The case of US solar industry provides an interesting example to examine the merit of protectionist measures. Proponents of the import tariff argues that such measures are necessary to allow US domestic solar panel manufacturers to compete against the cheap solar panels imported from China, especially as Chinese manufacturers benefit from structural cost advantages due to heavy subsidy from the local government. It may also be argued that US requires a strong domestic solar industry given the strategic importance of solar energy as the most promising renewable energy source currently. However, one need to recognize that such protectionist measures also reduce competition and hence incentive for US solar panel manufacturers to continuously innovate and drive cost down. US consumers, as a result, will lose out at least in the short term by losing access to cheaper solar panels and potentially in the long term if the US solar panel manufacturers continue to fall behind their Chinese counterparts given the less intense market environment. US, as a result, will also experience slower adoption of solar energy in households. In addition, even players within the US solar industry may suffer. The article illustrates how the solar panel installation companies will face diminished demand due to higher price of solar panels while solar panel manufacturers gain greater profits.

One has to ask, whose interest such protectionist measures are really advocating for? Is it the end consumer? The solar industry? Or the strategic priority of the country? The answer remains elusive to me.

The recognition of “double threats” that climate change imposes on the RUTF supply chain is crucial; it puts the RUTF supply chain under the greatest stress where it is needed the most (e.g. drought areas). Thus, I agree with the importance to diversify its supply in the near term, be it the location of the sources or the type of ingredients sourced (though new formulation), as such diversified supply is essential to help mitigate production or transportation risks in concentrated regions due to weather disruptions.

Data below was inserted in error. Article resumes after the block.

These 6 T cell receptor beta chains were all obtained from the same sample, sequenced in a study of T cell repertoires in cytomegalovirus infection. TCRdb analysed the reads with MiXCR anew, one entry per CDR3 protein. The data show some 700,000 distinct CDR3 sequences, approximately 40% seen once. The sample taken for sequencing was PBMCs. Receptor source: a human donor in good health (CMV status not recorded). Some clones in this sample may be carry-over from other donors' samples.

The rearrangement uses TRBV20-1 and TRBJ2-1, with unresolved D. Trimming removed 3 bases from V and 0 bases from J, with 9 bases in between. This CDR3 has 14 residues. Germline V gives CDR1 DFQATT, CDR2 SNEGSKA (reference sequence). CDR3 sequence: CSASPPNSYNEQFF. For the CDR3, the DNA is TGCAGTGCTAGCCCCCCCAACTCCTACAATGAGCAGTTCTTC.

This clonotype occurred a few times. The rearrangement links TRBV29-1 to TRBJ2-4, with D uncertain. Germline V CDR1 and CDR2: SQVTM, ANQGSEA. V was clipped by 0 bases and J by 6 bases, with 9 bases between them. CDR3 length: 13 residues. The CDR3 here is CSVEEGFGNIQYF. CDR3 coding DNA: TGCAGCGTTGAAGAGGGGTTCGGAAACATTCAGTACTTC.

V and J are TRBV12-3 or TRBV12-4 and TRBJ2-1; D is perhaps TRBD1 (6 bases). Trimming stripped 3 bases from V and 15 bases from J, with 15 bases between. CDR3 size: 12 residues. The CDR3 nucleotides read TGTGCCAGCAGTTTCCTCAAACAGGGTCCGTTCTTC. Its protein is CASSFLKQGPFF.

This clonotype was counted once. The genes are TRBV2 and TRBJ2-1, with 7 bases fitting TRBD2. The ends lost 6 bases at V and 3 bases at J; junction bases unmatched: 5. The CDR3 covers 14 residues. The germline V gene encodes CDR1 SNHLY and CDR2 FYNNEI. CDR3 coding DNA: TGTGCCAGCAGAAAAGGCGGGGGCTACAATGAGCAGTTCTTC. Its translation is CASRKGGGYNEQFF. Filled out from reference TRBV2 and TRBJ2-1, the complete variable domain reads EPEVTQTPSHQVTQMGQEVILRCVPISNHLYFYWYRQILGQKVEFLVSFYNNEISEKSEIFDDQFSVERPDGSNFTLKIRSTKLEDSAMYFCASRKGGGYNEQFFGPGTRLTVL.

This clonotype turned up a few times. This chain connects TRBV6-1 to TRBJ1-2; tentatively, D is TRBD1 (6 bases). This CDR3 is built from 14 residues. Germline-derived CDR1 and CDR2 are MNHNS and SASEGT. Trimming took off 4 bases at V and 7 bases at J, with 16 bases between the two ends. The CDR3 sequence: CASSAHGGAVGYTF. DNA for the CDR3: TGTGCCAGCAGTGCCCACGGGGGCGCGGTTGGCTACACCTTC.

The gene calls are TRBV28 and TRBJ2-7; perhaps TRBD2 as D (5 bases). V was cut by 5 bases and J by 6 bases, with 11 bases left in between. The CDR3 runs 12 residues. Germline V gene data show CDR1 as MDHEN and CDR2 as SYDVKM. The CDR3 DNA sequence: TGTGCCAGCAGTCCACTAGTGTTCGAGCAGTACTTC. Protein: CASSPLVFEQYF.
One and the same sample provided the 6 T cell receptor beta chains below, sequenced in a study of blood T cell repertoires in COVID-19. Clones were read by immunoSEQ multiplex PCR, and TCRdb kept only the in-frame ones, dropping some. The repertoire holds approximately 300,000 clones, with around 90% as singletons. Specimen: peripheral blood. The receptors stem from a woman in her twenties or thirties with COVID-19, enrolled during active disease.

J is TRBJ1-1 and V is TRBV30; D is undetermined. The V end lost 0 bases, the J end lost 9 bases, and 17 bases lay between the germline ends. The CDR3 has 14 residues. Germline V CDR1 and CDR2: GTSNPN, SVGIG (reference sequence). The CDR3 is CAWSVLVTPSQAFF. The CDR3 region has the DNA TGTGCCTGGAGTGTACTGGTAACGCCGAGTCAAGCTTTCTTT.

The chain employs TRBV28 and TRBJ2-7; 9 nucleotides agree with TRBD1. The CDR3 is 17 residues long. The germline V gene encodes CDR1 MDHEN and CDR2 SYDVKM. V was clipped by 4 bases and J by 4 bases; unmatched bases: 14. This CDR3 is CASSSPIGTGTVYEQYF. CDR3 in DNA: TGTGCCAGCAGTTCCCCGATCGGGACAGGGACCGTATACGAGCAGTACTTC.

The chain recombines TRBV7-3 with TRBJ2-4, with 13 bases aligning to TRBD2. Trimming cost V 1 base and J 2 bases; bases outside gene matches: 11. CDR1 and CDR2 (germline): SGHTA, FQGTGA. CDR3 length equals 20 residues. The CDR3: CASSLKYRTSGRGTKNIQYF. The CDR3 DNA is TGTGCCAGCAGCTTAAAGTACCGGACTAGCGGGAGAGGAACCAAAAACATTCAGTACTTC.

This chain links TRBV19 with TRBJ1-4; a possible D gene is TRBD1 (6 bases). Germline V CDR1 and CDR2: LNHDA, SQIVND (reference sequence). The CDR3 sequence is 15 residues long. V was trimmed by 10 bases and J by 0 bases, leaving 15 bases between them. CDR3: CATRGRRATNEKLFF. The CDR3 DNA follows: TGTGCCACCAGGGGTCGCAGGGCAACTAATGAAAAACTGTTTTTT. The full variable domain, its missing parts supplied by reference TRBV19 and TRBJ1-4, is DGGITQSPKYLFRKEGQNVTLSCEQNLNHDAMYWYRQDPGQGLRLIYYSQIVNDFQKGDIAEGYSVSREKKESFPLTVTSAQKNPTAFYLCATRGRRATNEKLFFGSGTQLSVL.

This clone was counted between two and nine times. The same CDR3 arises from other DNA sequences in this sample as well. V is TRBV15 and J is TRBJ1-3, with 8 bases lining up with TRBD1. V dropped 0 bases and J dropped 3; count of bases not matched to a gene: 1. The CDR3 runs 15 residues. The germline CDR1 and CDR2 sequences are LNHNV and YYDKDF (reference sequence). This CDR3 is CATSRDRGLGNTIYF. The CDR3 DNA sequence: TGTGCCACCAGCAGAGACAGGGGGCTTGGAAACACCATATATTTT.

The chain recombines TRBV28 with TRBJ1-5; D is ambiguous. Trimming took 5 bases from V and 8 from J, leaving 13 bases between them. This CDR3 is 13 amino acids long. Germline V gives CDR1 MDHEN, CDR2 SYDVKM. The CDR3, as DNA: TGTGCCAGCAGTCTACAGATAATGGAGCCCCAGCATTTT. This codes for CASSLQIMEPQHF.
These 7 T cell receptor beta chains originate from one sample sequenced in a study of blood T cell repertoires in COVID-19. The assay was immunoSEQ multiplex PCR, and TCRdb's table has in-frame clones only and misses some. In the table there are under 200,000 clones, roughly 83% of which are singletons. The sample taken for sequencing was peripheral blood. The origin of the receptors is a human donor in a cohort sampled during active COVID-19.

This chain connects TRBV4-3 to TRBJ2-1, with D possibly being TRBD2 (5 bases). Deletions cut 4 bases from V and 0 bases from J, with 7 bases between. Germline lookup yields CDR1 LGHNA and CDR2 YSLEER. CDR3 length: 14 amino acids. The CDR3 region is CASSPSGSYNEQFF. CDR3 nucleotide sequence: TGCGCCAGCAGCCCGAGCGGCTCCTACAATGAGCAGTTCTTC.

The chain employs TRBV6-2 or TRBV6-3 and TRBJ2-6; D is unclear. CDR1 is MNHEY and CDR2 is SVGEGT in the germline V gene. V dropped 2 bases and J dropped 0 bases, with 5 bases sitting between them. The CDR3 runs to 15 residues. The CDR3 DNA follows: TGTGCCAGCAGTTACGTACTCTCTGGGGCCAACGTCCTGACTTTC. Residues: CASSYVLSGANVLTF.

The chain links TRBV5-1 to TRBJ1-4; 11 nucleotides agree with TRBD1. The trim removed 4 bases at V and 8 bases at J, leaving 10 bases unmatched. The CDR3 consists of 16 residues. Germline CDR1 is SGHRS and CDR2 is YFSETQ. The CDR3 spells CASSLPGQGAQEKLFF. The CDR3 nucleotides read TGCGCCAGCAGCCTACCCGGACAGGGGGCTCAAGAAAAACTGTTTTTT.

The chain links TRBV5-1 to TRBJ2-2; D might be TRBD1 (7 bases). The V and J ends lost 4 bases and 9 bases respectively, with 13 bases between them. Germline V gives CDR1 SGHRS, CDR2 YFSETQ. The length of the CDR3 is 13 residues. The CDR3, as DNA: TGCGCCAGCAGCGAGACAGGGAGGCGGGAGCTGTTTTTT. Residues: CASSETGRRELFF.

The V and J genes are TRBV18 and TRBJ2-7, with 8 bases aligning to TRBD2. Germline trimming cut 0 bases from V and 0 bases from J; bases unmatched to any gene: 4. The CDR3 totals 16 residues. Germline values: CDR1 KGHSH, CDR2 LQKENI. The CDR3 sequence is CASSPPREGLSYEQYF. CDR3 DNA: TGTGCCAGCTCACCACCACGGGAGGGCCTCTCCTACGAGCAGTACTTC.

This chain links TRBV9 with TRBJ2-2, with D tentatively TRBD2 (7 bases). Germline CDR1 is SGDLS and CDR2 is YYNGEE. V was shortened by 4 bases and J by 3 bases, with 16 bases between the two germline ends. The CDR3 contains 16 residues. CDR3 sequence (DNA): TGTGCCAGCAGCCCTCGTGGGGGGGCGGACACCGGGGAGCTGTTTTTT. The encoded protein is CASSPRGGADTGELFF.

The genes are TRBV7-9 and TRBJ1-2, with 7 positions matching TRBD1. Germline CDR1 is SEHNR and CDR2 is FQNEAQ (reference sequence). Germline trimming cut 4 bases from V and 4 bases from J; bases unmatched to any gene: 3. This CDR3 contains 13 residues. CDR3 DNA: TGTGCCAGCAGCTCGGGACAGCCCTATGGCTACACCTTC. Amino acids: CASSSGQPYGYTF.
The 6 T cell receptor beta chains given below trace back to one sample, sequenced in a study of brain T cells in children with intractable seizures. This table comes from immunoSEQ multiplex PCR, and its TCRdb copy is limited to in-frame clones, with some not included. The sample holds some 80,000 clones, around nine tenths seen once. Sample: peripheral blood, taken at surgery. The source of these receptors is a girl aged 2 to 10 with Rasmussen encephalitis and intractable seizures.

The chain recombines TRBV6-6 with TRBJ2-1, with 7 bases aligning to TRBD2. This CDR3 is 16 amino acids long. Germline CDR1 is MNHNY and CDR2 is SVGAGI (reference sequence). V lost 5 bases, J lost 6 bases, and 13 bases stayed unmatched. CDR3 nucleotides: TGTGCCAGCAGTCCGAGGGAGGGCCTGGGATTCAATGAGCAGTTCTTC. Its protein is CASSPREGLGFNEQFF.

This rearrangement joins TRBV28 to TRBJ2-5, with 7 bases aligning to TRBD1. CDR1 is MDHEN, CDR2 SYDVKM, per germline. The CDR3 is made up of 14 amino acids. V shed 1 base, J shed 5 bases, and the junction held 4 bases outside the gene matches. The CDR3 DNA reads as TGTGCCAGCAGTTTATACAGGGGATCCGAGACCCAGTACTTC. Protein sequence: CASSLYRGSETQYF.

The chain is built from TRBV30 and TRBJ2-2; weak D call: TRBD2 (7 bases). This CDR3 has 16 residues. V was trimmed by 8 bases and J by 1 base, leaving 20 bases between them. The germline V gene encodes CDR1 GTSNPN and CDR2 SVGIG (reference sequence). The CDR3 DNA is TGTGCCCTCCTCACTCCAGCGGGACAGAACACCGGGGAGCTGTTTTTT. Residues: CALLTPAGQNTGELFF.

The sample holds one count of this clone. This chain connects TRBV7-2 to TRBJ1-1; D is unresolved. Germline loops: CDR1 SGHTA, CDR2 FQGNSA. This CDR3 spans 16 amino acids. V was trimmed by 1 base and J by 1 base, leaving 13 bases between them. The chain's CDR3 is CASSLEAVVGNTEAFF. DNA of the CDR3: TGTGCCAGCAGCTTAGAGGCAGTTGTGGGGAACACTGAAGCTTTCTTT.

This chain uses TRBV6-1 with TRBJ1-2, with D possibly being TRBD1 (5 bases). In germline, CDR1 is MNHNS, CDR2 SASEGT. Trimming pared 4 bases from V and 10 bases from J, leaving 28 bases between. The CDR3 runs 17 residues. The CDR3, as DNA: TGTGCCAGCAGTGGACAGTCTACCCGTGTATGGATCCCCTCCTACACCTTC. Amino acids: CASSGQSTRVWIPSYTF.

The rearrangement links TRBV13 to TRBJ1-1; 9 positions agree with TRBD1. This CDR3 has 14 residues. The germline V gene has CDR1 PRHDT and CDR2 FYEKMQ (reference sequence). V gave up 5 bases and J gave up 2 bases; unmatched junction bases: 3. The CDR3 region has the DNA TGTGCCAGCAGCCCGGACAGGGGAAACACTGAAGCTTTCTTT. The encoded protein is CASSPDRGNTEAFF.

However, diversification also increases complexity of the supply chain, requiring more planning and coordination to ensure that the right amount of food reach the right destination at lowest cost available. The supply chain today may not be ready to handle the added amount of complexity, as suggested by the high cost of emergency orders that current system suffers likely due to weakness in anticipating demand and building right amount of inventory. Given the mission to maximize reach while minimizing cost to deliver food, the relevant organizations need to be keenly alert to the ramification of changes to its RUTF supply chain and implement changes thoughtfully to minimize operational disruptions.

On November 30, 2017, Chloe Cao commented on Nordstrom and Uber: A Match Made in Heaven? :

Ridesharing services provide real promises of lowering transportation cost while improving efficiency to riders, as they allow drivers to monetize the idle capacity (e.g. time, space in the car) at minimal incremental cost and at the same time significantly increase supply of transportation capacity in the market.

However, the application of ridesharing in package delivery service is not as straight-forward as many may think. UberRUSH service inserts Nordstrom as a new stakeholder in the ridesharing ecosystem of drivers, customers and platforms. Due to the decentralized nature of driver supply through Uber, Nordstrom has very limited control over the delivery experience through UberRush, be it on-time delivery or security of items delivered. This may potentially put the key competitive advantage and customer promise of Nordstrom – high level of customer service – at risk. Thus, issues mentioned by Conner, such as package insurance and driver incentive alignment, must be addressed to make UberRush an integral part of Nordstrom’s competitive advantage.